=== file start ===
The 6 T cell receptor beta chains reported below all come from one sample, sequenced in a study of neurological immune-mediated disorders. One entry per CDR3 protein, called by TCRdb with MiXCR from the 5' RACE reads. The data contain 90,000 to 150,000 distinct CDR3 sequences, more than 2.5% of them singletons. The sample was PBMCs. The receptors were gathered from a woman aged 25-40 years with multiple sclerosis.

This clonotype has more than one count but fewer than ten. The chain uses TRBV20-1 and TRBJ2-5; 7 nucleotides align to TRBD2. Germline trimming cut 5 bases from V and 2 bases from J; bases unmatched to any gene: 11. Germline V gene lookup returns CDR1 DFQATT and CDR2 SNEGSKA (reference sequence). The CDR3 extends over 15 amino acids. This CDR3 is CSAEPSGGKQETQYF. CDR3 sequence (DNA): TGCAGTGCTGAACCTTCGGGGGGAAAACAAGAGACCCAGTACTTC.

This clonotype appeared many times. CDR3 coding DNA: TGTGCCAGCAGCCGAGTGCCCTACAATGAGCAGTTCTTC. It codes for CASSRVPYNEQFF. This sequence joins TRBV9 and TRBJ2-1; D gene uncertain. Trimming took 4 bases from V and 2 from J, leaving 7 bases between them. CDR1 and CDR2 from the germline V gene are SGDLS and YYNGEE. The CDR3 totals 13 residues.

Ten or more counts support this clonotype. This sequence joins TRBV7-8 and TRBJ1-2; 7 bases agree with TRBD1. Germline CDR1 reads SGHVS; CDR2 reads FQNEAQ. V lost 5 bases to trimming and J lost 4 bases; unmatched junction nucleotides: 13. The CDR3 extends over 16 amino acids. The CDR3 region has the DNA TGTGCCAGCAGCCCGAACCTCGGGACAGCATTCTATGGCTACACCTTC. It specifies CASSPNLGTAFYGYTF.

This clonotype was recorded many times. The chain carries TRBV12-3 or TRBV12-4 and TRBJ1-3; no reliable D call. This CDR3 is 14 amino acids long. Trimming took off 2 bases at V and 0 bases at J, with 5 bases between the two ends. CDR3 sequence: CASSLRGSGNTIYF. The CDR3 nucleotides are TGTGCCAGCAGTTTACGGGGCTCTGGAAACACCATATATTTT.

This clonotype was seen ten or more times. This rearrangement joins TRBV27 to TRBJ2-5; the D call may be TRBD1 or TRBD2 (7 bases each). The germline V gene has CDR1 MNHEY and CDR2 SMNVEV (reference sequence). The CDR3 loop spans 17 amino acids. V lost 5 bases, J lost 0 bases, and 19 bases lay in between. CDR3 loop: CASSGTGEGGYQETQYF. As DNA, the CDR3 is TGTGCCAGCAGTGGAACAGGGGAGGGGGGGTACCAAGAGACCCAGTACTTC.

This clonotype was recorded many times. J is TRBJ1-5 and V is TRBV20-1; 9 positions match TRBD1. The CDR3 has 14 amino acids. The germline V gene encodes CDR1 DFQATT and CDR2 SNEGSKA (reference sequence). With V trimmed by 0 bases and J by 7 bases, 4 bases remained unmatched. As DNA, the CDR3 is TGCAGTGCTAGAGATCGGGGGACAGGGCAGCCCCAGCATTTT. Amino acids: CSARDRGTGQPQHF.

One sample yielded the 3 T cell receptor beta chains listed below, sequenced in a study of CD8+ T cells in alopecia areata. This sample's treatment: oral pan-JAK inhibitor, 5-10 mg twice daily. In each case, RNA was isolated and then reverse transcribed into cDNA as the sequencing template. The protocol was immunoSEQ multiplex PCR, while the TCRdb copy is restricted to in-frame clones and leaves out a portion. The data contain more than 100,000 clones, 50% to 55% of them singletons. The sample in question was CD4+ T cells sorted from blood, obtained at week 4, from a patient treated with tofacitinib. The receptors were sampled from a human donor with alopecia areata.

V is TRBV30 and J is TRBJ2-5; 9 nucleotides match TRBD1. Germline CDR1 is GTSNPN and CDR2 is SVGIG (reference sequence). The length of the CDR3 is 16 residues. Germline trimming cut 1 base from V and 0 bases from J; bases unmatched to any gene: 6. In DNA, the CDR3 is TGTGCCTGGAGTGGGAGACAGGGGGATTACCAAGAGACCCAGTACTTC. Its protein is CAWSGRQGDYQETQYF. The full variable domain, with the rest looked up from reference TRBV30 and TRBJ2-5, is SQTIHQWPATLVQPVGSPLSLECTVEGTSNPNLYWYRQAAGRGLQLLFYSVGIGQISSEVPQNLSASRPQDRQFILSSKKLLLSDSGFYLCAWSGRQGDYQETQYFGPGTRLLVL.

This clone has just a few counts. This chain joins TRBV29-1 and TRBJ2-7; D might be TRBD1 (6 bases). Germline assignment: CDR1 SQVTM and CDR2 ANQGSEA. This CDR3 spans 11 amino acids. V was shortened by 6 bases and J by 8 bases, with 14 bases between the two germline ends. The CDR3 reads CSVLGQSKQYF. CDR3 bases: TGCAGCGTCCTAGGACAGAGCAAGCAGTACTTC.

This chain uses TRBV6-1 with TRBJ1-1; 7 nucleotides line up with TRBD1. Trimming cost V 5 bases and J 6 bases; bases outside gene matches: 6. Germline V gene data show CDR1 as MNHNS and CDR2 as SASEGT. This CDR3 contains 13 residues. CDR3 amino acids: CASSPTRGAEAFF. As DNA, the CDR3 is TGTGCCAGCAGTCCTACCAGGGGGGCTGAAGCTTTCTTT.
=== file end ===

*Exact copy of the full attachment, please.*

The 6 T cell receptor beta chains reported below all come from one sample, sequenced in a study of neurological immune-mediated disorders. One entry per CDR3 protein, called by TCRdb with MiXCR from the 5' RACE reads. The data contain 90,000 to 150,000 distinct CDR3 sequences, more than 2.5% of them singletons. The sample was PBMCs. The receptors were gathered from a woman aged 25-40 years with multiple sclerosis.

This clonotype has more than one count but fewer than ten. The chain uses TRBV20-1 and TRBJ2-5; 7 nucleotides align to TRBD2. Germline trimming cut 5 bases from V and 2 bases from J; bases unmatched to any gene: 11. Germline V gene lookup returns CDR1 DFQATT and CDR2 SNEGSKA (reference sequence). The CDR3 extends over 15 amino acids. This CDR3 is CSAEPSGGKQETQYF. CDR3 sequence (DNA): TGCAGTGCTGAACCTTCGGGGGGAAAACAAGAGACCCAGTACTTC.

This clonotype appeared many times. CDR3 coding DNA: TGTGCCAGCAGCCGAGTGCCCTACAATGAGCAGTTCTTC. It codes for CASSRVPYNEQFF. This sequence joins TRBV9 and TRBJ2-1; D gene uncertain. Trimming took 4 bases from V and 2 from J, leaving 7 bases between them. CDR1 and CDR2 from the germline V gene are SGDLS and YYNGEE. The CDR3 totals 13 residues.

Ten or more counts support this clonotype. This sequence joins TRBV7-8 and TRBJ1-2; 7 bases agree with TRBD1. Germline CDR1 reads SGHVS; CDR2 reads FQNEAQ. V lost 5 bases to trimming and J lost 4 bases; unmatched junction nucleotides: 13. The CDR3 extends over 16 amino acids. The CDR3 region has the DNA TGTGCCAGCAGCCCGAACCTCGGGACAGCATTCTATGGCTACACCTTC. It specifies CASSPNLGTAFYGYTF.

This clonotype was recorded many times. The chain carries TRBV12-3 or TRBV12-4 and TRBJ1-3; no reliable D call. This CDR3 is 14 amino acids long. Trimming took off 2 bases at V and 0 bases at J, with 5 bases between the two ends. CDR3 sequence: CASSLRGSGNTIYF. The CDR3 nucleotides are TGTGCCAGCAGTTTACGGGGCTCTGGAAACACCATATATTTT.

This clonotype was seen ten or more times. This rearrangement joins TRBV27 to TRBJ2-5; the D call may be TRBD1 or TRBD2 (7 bases each). The germline V gene has CDR1 MNHEY and CDR2 SMNVEV (reference sequence). The CDR3 loop spans 17 amino acids. V lost 5 bases, J lost 0 bases, and 19 bases lay in between. CDR3 loop: CASSGTGEGGYQETQYF. As DNA, the CDR3 is TGTGCCAGCAGTGGAACAGGGGAGGGGGGGTACCAAGAGACCCAGTACTTC.

This clonotype was recorded many times. J is TRBJ1-5 and V is TRBV20-1; 9 positions match TRBD1. The CDR3 has 14 amino acids. The germline V gene encodes CDR1 DFQATT and CDR2 SNEGSKA (reference sequence). With V trimmed by 0 bases and J by 7 bases, 4 bases remained unmatched. As DNA, the CDR3 is TGCAGTGCTAGAGATCGGGGGACAGGGCAGCCCCAGCATTTT. Amino acids: CSARDRGTGQPQHF.

One sample yielded the 3 T cell receptor beta chains listed below, sequenced in a study of CD8+ T cells in alopecia areata. This sample's treatment: oral pan-JAK inhibitor, 5-10 mg twice daily. In each case, RNA was isolated and then reverse transcribed into cDNA as the sequencing template. The protocol was immunoSEQ multiplex PCR, while the TCRdb copy is restricted to in-frame clones and leaves out a portion. The data contain more than 100,000 clones, 50% to 55% of them singletons. The sample in question was CD4+ T cells sorted from blood, obtained at week 4, from a patient treated with tofacitinib. The receptors were sampled from a human donor with alopecia areata.

V is TRBV30 and J is TRBJ2-5; 9 nucleotides match TRBD1. Germline CDR1 is GTSNPN and CDR2 is SVGIG (reference sequence). The length of the CDR3 is 16 residues. Germline trimming cut 1 base from V and 0 bases from J; bases unmatched to any gene: 6. In DNA, the CDR3 is TGTGCCTGGAGTGGGAGACAGGGGGATTACCAAGAGACCCAGTACTTC. Its protein is CAWSGRQGDYQETQYF. The full variable domain, with the rest looked up from reference TRBV30 and TRBJ2-5, is SQTIHQWPATLVQPVGSPLSLECTVEGTSNPNLYWYRQAAGRGLQLLFYSVGIGQISSEVPQNLSASRPQDRQFILSSKKLLLSDSGFYLCAWSGRQGDYQETQYFGPGTRLLVL.

This clone has just a few counts. This chain joins TRBV29-1 and TRBJ2-7; D might be TRBD1 (6 bases). Germline assignment: CDR1 SQVTM and CDR2 ANQGSEA. This CDR3 spans 11 amino acids. V was shortened by 6 bases and J by 8 bases, with 14 bases between the two germline ends. The CDR3 reads CSVLGQSKQYF. CDR3 bases: TGCAGCGTCCTAGGACAGAGCAAGCAGTACTTC.

This chain uses TRBV6-1 with TRBJ1-1; 7 nucleotides line up with TRBD1. Trimming cost V 5 bases and J 6 bases; bases outside gene matches: 6. Germline V gene data show CDR1 as MNHNS and CDR2 as SASEGT. This CDR3 contains 13 residues. CDR3 amino acids: CASSPTRGAEAFF. As DNA, the CDR3 is TGTGCCAGCAGTCCTACCAGGGGGGCTGAAGCTTTCTTT.